Estate planning needs for non-traditional families in Maryland
It is important for Maryland families to set up estate plans, particularly when current laws do not automatically protect the people closest to them. A lawyer can help.
September 01, 2013 /24-7PressRelease/ -- Estate planning needs for non-traditional families in Maryland
Article provided by Merrill, Cruttenden & Collinson, P.A.
Visit us at http://www.merrillaw.com
It seems there are few "traditional" families in America any longer. The U.S. Census Bureau released data a couple years ago revealing that married couples with children make up less than 50 percent of all U.S. families. The definition of family continues to evolve as Americans redefine who their families are.
Unfortunately, most states do not have adequate laws that automatically protect the estate planning needs of so-called non-traditional families, such as:
-Blended families with step-children and step-parents.
-Extended family members raising grandchildren, nieces and nephews.
-Adult children caring for aging parents.
Maryland intestacy laws -- legal rules that govern how a person's assets are divided should he or she die without a will -- may dictate that your home, bank accounts, personal belongings and other assets go to blood relatives and not to those whom you consider your closest family members.
Important steps to take
No matter what type of family arrangement you are in, it is vital to have an estate plan in place that will provide for the needs of your surviving family and other important people and entities in your life.
-Wills: Every person needs a will, regardless of his or her financial or family situation. Without a will, a domestic or same-sex partner or a non-blood related child might not be entitled to assets from your estate essential to their financial survival. You may also designate the guardian for minor children in a will.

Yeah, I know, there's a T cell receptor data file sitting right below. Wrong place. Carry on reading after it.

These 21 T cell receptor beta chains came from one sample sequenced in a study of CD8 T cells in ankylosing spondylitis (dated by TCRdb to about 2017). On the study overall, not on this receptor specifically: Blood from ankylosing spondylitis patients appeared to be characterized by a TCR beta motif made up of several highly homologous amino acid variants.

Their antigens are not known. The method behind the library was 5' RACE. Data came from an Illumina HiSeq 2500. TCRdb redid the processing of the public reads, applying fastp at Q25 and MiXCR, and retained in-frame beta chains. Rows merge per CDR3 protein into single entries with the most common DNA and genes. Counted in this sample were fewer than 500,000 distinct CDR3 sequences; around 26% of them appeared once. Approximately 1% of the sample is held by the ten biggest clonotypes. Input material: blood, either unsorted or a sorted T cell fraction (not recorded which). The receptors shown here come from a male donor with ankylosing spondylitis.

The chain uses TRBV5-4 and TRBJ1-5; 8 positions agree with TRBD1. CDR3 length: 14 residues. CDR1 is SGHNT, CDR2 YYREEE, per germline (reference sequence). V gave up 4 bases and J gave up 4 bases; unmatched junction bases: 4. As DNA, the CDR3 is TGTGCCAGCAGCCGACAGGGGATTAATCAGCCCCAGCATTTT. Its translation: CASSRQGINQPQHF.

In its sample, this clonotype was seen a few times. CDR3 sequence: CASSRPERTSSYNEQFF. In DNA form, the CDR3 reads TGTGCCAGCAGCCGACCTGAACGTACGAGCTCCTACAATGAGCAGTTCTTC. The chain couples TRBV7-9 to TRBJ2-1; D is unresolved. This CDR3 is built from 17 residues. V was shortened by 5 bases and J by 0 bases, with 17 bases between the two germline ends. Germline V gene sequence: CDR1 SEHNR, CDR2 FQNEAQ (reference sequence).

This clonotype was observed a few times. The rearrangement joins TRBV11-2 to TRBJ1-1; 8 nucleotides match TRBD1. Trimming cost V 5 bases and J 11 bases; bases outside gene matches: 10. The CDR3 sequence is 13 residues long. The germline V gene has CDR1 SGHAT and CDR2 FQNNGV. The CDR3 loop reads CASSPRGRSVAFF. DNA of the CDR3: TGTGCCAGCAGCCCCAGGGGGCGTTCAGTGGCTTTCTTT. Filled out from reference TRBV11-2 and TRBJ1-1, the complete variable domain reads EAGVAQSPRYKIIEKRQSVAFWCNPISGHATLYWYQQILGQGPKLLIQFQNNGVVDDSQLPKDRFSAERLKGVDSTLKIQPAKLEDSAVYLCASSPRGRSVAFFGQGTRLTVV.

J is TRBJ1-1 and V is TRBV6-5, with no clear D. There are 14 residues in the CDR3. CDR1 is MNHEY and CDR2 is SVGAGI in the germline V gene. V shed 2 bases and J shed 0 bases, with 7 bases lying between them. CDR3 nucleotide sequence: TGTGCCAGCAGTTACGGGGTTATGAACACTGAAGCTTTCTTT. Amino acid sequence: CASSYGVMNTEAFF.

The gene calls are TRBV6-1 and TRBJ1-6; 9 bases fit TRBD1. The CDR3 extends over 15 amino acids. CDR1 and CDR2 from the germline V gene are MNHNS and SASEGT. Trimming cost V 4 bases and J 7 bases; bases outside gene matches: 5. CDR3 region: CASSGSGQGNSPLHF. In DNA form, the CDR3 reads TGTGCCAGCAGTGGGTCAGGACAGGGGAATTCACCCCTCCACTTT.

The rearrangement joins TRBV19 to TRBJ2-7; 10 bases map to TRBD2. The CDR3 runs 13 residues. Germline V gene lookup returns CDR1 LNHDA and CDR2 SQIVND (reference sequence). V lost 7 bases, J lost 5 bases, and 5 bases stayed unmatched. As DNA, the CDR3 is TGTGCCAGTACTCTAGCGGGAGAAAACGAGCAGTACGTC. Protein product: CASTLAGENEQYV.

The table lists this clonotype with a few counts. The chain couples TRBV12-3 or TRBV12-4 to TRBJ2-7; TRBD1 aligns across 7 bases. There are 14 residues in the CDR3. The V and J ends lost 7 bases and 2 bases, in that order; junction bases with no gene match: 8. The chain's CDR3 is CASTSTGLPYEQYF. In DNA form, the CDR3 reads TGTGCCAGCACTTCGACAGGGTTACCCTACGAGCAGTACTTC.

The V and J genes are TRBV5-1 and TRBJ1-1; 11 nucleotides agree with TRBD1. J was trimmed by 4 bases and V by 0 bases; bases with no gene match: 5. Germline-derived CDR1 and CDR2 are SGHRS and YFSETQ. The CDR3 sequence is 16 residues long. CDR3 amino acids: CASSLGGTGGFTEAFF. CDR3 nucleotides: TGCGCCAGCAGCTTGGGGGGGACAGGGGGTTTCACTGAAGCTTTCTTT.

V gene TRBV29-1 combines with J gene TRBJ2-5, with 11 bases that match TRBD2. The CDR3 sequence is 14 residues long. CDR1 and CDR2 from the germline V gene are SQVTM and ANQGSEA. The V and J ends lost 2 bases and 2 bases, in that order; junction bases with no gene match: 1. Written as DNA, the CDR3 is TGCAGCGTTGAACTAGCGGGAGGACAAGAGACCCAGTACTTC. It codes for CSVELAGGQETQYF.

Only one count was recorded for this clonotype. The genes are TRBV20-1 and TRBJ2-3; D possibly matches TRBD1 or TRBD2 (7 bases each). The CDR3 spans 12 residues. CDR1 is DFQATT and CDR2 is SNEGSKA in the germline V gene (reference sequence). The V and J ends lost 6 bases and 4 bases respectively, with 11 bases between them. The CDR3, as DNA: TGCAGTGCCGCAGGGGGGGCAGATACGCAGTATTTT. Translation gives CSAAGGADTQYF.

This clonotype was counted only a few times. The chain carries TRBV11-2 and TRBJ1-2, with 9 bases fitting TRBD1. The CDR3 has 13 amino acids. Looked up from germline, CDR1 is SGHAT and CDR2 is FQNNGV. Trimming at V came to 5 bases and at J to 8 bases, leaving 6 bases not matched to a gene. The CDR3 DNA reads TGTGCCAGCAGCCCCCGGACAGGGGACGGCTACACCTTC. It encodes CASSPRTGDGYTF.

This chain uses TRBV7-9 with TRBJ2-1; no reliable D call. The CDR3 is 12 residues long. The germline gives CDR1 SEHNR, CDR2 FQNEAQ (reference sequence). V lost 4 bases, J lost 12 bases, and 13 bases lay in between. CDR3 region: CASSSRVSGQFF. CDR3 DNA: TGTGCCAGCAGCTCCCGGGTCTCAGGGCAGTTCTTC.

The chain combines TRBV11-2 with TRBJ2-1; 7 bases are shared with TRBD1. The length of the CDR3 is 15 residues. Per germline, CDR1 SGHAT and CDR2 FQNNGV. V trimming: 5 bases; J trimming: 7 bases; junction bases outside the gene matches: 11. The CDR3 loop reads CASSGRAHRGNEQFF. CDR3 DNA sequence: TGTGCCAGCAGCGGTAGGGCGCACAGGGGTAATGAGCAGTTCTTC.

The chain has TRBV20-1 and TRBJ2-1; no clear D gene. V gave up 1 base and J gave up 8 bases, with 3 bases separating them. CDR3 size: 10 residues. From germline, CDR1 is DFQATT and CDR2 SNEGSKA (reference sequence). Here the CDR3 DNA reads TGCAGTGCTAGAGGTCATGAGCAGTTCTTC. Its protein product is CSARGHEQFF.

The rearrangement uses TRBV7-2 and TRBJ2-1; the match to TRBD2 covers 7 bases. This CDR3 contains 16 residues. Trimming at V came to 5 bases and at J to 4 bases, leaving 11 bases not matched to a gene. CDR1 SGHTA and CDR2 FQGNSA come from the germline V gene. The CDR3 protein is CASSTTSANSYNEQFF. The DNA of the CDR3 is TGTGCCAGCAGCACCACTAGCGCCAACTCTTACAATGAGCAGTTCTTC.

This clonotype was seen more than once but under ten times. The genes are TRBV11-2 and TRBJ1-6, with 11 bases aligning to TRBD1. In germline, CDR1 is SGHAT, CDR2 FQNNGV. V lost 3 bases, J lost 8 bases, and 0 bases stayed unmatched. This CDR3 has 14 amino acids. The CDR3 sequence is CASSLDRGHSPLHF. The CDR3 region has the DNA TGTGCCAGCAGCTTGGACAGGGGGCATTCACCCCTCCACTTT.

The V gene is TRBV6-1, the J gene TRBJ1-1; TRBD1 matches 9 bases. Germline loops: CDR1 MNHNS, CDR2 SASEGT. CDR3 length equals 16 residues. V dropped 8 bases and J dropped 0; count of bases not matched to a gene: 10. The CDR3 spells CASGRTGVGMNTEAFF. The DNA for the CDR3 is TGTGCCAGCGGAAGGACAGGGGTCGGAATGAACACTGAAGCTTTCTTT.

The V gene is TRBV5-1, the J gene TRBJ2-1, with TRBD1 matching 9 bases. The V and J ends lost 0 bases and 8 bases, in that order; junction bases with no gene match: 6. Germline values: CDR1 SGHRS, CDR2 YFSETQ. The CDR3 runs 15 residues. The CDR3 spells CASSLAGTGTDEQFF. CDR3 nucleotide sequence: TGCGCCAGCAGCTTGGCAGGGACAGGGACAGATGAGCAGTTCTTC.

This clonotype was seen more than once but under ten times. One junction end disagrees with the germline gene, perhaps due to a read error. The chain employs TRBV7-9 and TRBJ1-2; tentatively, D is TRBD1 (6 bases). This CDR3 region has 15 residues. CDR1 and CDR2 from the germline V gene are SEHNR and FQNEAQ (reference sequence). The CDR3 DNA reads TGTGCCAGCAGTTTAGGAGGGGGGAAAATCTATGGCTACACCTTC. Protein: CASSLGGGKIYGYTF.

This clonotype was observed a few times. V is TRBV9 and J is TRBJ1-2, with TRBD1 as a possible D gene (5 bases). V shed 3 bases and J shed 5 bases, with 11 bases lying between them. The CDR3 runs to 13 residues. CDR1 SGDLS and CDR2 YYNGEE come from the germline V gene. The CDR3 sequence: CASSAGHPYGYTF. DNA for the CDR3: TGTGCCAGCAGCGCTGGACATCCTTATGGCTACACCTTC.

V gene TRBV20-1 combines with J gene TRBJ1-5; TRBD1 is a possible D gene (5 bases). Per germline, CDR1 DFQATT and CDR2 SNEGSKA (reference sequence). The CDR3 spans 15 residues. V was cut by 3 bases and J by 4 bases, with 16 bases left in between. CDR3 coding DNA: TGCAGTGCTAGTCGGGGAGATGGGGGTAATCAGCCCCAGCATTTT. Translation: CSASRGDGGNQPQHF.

-Trusts: Trusts allow you to transfer assets and wealth to people of your choosing in an easy and inexpensive way outside of the probate process. You may also tailor a trust to support minor children, adults with special needs or your favorite charities.
-Powers of attorney: A power of attorney or health care directive allows you to designate who will handle your financial or health care decisions in the event you are unable to do so.
There are many options and preparations that can be made to allow you to securely leave a legacy for your family. The above are only a few examples of what an estate planning professional may offer for your specific circumstances.
Once you have an estate plan established, it is important to update your estate planning documents on a regular basis. Your family may expand with the birth of a child or grandchild or shrink due to death, divorce or erosion of a once-significant relationship. Additionally, laws governing succession and rights of heirs may change, necessitating revisions of your end-of-life plans.
If you do not have an estate plan -- or have not recently reviewed your will and other important documents -- consult an experienced estate planning attorney. A lawyer knowledgeable about tax planning, probate and succession planning can help you and your loved ones.
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